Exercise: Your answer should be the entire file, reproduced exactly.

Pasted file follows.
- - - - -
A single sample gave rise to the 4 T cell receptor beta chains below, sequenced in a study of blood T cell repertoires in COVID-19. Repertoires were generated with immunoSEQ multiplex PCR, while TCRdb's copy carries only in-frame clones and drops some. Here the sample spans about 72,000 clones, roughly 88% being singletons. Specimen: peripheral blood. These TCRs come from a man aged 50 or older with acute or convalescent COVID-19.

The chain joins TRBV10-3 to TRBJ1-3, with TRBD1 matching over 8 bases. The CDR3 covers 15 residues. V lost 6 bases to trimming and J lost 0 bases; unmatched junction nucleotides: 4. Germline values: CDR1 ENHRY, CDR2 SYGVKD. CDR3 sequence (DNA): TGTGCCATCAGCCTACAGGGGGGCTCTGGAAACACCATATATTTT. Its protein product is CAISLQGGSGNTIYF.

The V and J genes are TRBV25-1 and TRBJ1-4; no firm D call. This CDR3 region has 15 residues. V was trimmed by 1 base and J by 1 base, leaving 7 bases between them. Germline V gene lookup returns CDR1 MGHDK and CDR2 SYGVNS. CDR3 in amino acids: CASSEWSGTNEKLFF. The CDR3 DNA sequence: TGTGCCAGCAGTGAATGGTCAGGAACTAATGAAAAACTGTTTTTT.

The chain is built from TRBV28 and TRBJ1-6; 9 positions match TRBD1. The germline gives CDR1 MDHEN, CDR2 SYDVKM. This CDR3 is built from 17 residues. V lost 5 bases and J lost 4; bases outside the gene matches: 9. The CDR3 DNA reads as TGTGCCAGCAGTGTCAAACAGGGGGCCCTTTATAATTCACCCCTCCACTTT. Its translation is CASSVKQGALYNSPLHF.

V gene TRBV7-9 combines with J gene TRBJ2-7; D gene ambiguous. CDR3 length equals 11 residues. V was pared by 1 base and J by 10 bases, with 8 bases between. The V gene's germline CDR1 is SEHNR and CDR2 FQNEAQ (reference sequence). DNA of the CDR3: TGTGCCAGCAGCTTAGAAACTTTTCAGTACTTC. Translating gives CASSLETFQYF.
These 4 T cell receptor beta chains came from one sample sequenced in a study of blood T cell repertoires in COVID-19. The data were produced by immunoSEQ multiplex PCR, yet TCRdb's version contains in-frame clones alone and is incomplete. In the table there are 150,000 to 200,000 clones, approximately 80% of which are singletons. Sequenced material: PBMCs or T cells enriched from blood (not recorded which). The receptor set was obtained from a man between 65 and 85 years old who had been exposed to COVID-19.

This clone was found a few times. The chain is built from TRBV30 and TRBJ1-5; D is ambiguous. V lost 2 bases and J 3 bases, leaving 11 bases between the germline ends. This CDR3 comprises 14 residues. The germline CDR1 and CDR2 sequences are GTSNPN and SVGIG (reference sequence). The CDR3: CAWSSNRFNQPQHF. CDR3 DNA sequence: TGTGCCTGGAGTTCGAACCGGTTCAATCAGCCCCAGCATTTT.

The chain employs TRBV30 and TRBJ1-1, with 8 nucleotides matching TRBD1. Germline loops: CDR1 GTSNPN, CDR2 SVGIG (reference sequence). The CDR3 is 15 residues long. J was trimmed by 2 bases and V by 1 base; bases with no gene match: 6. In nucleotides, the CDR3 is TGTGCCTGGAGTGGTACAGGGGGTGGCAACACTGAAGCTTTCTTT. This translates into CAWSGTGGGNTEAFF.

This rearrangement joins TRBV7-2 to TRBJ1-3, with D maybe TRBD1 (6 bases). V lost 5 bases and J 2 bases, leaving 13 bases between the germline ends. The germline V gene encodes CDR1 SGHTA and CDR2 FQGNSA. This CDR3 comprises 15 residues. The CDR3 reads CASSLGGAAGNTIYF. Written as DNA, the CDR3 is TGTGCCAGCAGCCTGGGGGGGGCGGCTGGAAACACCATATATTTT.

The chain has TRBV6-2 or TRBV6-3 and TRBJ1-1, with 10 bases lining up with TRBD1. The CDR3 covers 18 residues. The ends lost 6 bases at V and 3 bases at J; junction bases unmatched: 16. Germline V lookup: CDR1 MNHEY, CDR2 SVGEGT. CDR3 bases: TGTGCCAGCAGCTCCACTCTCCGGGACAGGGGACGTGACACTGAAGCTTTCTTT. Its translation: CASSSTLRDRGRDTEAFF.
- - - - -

A single sample gave rise to the 4 T cell receptor beta chains below, sequenced in a study of blood T cell repertoires in COVID-19. Repertoires were generated with immunoSEQ multiplex PCR, while TCRdb's copy carries only in-frame clones and drops some. Here the sample spans about 72,000 clones, roughly 88% being singletons. Specimen: peripheral blood. These TCRs come from a man aged 50 or older with acute or convalescent COVID-19.

The chain joins TRBV10-3 to TRBJ1-3, with TRBD1 matching over 8 bases. The CDR3 covers 15 residues. V lost 6 bases to trimming and J lost 0 bases; unmatched junction nucleotides: 4. Germline values: CDR1 ENHRY, CDR2 SYGVKD. CDR3 sequence (DNA): TGTGCCATCAGCCTACAGGGGGGCTCTGGAAACACCATATATTTT. Its protein product is CAISLQGGSGNTIYF.

The V and J genes are TRBV25-1 and TRBJ1-4; no firm D call. This CDR3 region has 15 residues. V was trimmed by 1 base and J by 1 base, leaving 7 bases between them. Germline V gene lookup returns CDR1 MGHDK and CDR2 SYGVNS. CDR3 in amino acids: CASSEWSGTNEKLFF. The CDR3 DNA sequence: TGTGCCAGCAGTGAATGGTCAGGAACTAATGAAAAACTGTTTTTT.

The chain is built from TRBV28 and TRBJ1-6; 9 positions match TRBD1. The germline gives CDR1 MDHEN, CDR2 SYDVKM. This CDR3 is built from 17 residues. V lost 5 bases and J lost 4; bases outside the gene matches: 9. The CDR3 DNA reads as TGTGCCAGCAGTGTCAAACAGGGGGCCCTTTATAATTCACCCCTCCACTTT. Its translation is CASSVKQGALYNSPLHF.

V gene TRBV7-9 combines with J gene TRBJ2-7; D gene ambiguous. CDR3 length equals 11 residues. V was pared by 1 base and J by 10 bases, with 8 bases between. The V gene's germline CDR1 is SEHNR and CDR2 FQNEAQ (reference sequence). DNA of the CDR3: TGTGCCAGCAGCTTAGAAACTTTTCAGTACTTC. Translating gives CASSLETFQYF.
These 4 T cell receptor beta chains came from one sample sequenced in a study of blood T cell repertoires in COVID-19. The data were produced by immunoSEQ multiplex PCR, yet TCRdb's version contains in-frame clones alone and is incomplete. In the table there are 150,000 to 200,000 clones, approximately 80% of which are singletons. Sequenced material: PBMCs or T cells enriched from blood (not recorded which). The receptor set was obtained from a man between 65 and 85 years old who had been exposed to COVID-19.

This clone was found a few times. The chain is built from TRBV30 and TRBJ1-5; D is ambiguous. V lost 2 bases and J 3 bases, leaving 11 bases between the germline ends. This CDR3 comprises 14 residues. The germline CDR1 and CDR2 sequences are GTSNPN and SVGIG (reference sequence). The CDR3: CAWSSNRFNQPQHF. CDR3 DNA sequence: TGTGCCTGGAGTTCGAACCGGTTCAATCAGCCCCAGCATTTT.

The chain employs TRBV30 and TRBJ1-1, with 8 nucleotides matching TRBD1. Germline loops: CDR1 GTSNPN, CDR2 SVGIG (reference sequence). The CDR3 is 15 residues long. J was trimmed by 2 bases and V by 1 base; bases with no gene match: 6. In nucleotides, the CDR3 is TGTGCCTGGAGTGGTACAGGGGGTGGCAACACTGAAGCTTTCTTT. This translates into CAWSGTGGGNTEAFF.

This rearrangement joins TRBV7-2 to TRBJ1-3, with D maybe TRBD1 (6 bases). V lost 5 bases and J 2 bases, leaving 13 bases between the germline ends. The germline V gene encodes CDR1 SGHTA and CDR2 FQGNSA. This CDR3 comprises 15 residues. The CDR3 reads CASSLGGAAGNTIYF. Written as DNA, the CDR3 is TGTGCCAGCAGCCTGGGGGGGGCGGCTGGAAACACCATATATTTT.

The chain has TRBV6-2 or TRBV6-3 and TRBJ1-1, with 10 bases lining up with TRBD1. The CDR3 covers 18 residues. The ends lost 6 bases at V and 3 bases at J; junction bases unmatched: 16. Germline V lookup: CDR1 MNHEY, CDR2 SVGEGT. CDR3 bases: TGTGCCAGCAGCTCCACTCTCCGGGACAGGGGACGTGACACTGAAGCTTTCTTT. Its translation: CASSSTLRDRGRDTEAFF.